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A large population-level assessment reveals third dose COVID-19 vaccination is effective for most patients with cancer, but effectiveness is lower than in the general population, particularly in patients who have undergone recent chemotherapy and those with lymphoma.

The UK Coronavirus Cancer Programme, led by Dr Lennard Lee (Department of Oncology), has undertaken a population-scale real-world evaluation of the third dose COVID-19 vaccination booster programme in 361,098 UK patients with cancer. Breakthrough infection, symptomatic infection, COVID-19-associated hospitalisation and death were compared between the cancer cohort and the general population.

The study, published in the European Journal of Cancer, found that vaccine effectiveness was increased in the cancer and population cohorts following the third vaccine dose, but that effectiveness was lower in patients with cancer compared to the general population.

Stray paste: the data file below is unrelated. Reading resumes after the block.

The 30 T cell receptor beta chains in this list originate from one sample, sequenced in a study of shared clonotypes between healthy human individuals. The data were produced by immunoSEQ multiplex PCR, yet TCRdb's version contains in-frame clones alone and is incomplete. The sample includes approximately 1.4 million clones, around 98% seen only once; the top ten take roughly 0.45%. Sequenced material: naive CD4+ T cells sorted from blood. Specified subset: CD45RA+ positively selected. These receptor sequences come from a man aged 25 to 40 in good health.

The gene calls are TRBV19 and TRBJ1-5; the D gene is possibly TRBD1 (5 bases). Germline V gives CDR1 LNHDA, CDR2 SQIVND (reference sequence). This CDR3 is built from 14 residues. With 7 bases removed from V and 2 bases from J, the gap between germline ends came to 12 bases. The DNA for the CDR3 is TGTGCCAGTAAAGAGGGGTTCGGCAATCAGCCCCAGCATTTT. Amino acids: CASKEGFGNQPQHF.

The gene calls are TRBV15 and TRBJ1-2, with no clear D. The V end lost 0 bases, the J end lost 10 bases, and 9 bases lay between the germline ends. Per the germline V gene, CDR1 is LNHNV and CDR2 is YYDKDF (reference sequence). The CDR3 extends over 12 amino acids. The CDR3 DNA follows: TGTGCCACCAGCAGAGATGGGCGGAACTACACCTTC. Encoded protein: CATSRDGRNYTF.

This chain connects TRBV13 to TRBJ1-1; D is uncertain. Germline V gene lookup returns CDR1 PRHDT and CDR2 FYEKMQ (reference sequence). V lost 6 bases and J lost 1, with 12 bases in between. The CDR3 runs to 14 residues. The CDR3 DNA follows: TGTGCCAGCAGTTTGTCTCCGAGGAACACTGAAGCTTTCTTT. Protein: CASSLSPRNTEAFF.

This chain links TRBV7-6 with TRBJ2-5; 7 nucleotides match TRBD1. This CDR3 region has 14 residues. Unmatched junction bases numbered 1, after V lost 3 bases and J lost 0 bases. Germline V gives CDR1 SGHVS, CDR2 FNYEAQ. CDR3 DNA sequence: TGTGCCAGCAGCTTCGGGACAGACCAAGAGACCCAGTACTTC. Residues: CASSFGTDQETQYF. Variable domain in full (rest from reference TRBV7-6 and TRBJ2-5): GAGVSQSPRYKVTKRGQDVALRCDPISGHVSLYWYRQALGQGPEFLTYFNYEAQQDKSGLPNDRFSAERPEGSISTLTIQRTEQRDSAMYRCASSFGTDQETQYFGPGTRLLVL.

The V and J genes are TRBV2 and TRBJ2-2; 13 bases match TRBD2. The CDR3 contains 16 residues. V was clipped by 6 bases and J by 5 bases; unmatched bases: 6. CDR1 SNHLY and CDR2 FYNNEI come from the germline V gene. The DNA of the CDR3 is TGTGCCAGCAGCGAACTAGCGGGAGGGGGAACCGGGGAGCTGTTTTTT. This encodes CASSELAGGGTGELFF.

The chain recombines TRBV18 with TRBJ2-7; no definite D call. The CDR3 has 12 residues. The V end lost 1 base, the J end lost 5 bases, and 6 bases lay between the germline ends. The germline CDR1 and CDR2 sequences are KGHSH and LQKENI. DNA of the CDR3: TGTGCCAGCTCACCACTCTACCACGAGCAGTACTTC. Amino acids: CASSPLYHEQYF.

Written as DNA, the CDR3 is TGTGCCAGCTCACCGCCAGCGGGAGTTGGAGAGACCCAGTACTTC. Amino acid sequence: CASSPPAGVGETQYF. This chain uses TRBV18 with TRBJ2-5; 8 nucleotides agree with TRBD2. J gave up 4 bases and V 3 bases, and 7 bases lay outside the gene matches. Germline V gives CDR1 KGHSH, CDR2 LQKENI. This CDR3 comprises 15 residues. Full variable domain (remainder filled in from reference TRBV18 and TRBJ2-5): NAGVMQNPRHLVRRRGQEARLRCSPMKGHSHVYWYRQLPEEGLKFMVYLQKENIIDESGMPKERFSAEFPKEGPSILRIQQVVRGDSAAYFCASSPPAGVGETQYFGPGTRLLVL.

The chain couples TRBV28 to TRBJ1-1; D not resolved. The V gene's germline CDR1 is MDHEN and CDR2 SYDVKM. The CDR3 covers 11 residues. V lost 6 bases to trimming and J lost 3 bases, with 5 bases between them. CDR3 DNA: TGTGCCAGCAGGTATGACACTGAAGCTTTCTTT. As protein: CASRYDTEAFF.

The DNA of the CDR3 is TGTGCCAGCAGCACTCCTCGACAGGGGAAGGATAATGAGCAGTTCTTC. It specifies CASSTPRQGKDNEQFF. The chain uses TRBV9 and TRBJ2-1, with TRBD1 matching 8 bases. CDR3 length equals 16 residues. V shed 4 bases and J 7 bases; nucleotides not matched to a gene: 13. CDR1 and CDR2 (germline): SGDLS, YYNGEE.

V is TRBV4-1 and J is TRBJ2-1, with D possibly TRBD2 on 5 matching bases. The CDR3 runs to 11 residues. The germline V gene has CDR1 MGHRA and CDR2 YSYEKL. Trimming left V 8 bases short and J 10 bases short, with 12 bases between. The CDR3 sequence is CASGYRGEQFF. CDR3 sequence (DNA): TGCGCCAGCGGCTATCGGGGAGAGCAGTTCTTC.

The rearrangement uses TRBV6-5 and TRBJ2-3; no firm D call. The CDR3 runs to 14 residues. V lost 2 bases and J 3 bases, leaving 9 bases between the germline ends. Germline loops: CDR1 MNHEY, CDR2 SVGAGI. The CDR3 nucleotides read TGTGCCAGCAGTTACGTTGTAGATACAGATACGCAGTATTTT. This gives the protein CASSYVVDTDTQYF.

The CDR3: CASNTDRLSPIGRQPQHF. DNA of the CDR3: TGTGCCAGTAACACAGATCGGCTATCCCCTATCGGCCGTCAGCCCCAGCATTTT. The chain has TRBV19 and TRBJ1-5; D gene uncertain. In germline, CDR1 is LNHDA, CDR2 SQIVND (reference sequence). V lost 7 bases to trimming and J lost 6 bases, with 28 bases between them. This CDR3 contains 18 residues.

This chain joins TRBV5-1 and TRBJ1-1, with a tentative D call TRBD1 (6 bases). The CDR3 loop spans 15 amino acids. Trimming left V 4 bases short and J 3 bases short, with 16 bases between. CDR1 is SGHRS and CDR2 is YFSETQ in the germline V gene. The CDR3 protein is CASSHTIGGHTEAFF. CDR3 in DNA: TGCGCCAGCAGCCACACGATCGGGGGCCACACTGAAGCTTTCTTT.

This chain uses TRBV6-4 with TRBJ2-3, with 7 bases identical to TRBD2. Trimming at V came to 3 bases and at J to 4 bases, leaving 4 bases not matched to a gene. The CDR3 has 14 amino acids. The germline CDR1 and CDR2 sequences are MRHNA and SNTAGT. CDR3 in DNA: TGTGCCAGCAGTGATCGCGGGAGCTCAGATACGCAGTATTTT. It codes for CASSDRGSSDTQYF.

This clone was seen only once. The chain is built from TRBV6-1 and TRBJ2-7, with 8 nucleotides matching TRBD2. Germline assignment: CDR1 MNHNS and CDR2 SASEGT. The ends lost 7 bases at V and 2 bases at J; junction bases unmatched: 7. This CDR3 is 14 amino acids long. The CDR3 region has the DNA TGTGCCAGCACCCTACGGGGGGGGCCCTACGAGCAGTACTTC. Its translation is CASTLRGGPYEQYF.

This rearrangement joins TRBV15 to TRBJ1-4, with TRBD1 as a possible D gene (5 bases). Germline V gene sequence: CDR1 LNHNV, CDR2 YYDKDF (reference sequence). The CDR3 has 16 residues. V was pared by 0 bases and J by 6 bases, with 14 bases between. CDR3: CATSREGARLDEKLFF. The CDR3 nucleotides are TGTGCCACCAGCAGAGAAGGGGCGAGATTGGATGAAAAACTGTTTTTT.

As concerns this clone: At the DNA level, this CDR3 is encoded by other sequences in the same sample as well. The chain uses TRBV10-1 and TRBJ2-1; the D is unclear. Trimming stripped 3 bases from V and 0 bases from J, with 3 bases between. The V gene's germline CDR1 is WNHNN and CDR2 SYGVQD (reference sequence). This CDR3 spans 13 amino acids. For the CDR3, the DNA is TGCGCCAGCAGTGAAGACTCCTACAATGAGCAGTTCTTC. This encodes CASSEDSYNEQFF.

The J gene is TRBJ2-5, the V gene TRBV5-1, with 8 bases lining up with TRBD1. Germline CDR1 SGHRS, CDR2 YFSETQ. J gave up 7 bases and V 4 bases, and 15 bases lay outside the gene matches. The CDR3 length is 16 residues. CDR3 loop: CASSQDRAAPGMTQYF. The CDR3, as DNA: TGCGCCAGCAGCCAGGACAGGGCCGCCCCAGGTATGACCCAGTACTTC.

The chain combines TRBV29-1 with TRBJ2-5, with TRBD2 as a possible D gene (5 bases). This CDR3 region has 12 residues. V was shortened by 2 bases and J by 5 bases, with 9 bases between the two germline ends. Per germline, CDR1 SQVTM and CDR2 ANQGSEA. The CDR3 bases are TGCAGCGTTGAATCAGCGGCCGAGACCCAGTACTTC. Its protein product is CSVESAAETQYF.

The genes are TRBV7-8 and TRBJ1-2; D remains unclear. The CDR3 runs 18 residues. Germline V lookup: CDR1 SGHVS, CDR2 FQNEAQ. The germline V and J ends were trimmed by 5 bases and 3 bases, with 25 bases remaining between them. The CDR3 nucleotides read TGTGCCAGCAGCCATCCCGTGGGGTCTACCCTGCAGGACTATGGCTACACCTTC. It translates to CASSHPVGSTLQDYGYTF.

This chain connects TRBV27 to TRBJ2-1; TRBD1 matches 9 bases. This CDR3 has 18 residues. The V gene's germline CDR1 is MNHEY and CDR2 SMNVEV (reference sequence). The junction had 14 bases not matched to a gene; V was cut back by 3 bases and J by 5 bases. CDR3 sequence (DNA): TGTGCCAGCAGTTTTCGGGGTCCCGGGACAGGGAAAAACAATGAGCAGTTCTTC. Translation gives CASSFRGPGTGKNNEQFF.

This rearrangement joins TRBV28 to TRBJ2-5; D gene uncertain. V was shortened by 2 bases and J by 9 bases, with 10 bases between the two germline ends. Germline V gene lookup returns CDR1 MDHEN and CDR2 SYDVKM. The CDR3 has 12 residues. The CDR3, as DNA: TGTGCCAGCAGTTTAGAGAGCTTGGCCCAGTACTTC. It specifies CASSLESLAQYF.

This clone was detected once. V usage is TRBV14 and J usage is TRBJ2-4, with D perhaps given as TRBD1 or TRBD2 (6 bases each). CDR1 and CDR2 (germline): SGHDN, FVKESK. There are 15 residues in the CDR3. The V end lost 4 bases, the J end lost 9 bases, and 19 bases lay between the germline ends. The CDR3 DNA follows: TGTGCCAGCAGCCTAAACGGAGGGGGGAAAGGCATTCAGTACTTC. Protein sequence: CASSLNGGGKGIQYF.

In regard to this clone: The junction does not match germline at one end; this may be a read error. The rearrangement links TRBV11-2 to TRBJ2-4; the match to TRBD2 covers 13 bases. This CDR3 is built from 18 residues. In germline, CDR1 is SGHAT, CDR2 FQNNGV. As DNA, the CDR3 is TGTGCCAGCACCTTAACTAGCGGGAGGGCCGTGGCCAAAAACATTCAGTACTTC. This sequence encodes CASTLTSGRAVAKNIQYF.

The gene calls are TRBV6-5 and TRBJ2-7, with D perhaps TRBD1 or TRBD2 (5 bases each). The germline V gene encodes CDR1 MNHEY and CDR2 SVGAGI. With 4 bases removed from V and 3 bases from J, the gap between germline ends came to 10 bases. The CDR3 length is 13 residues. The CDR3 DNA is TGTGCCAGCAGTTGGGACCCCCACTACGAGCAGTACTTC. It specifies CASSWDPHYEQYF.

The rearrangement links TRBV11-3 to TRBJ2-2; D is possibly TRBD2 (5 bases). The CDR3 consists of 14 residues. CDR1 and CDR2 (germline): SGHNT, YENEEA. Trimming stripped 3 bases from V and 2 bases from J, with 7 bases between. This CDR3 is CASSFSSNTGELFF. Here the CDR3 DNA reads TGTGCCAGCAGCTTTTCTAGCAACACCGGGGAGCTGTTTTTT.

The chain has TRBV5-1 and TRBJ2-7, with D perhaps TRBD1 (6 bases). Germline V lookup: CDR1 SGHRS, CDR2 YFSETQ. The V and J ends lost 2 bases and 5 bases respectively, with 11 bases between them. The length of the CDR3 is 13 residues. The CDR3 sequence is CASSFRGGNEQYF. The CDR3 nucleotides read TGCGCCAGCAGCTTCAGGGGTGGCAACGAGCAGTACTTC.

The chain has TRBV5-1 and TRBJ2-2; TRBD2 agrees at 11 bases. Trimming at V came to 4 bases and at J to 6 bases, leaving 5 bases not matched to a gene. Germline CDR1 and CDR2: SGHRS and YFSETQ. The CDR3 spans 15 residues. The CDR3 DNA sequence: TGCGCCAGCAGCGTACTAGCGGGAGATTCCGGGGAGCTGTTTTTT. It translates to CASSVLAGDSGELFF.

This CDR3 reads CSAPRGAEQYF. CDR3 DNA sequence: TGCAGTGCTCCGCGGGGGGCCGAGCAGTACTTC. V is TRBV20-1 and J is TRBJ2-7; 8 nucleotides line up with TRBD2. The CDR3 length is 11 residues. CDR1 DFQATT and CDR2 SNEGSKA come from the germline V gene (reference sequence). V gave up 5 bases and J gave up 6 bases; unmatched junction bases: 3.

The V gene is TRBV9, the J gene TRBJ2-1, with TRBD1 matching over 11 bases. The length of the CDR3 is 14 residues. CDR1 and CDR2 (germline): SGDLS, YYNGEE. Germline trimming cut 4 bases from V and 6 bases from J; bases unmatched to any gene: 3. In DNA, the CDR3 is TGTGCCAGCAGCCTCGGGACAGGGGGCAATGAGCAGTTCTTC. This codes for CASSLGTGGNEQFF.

Comparing between patients with different types of cancer, vaccine effectiveness against breakthrough and symptomatic infections was higher following third dose boosters in those with solid organ malignancies compared to patients with haematological cancers, and protection against symptomatic COVID-19 was lowest in patients with lymphoma.

A recent cancer diagnosis or being treated in the last 12 months with chemotherapy or radiotherapy were also associated with lower vaccine effectiveness against breakthrough and symptomatic COVID-19 infections.

The findings from this study highlight the ongoing susceptibility of cancer patients to COVID-19 and would support additional measures to protect this population.

Read more about the study's findings in relation to vaccination effectiveness in cancer patients.

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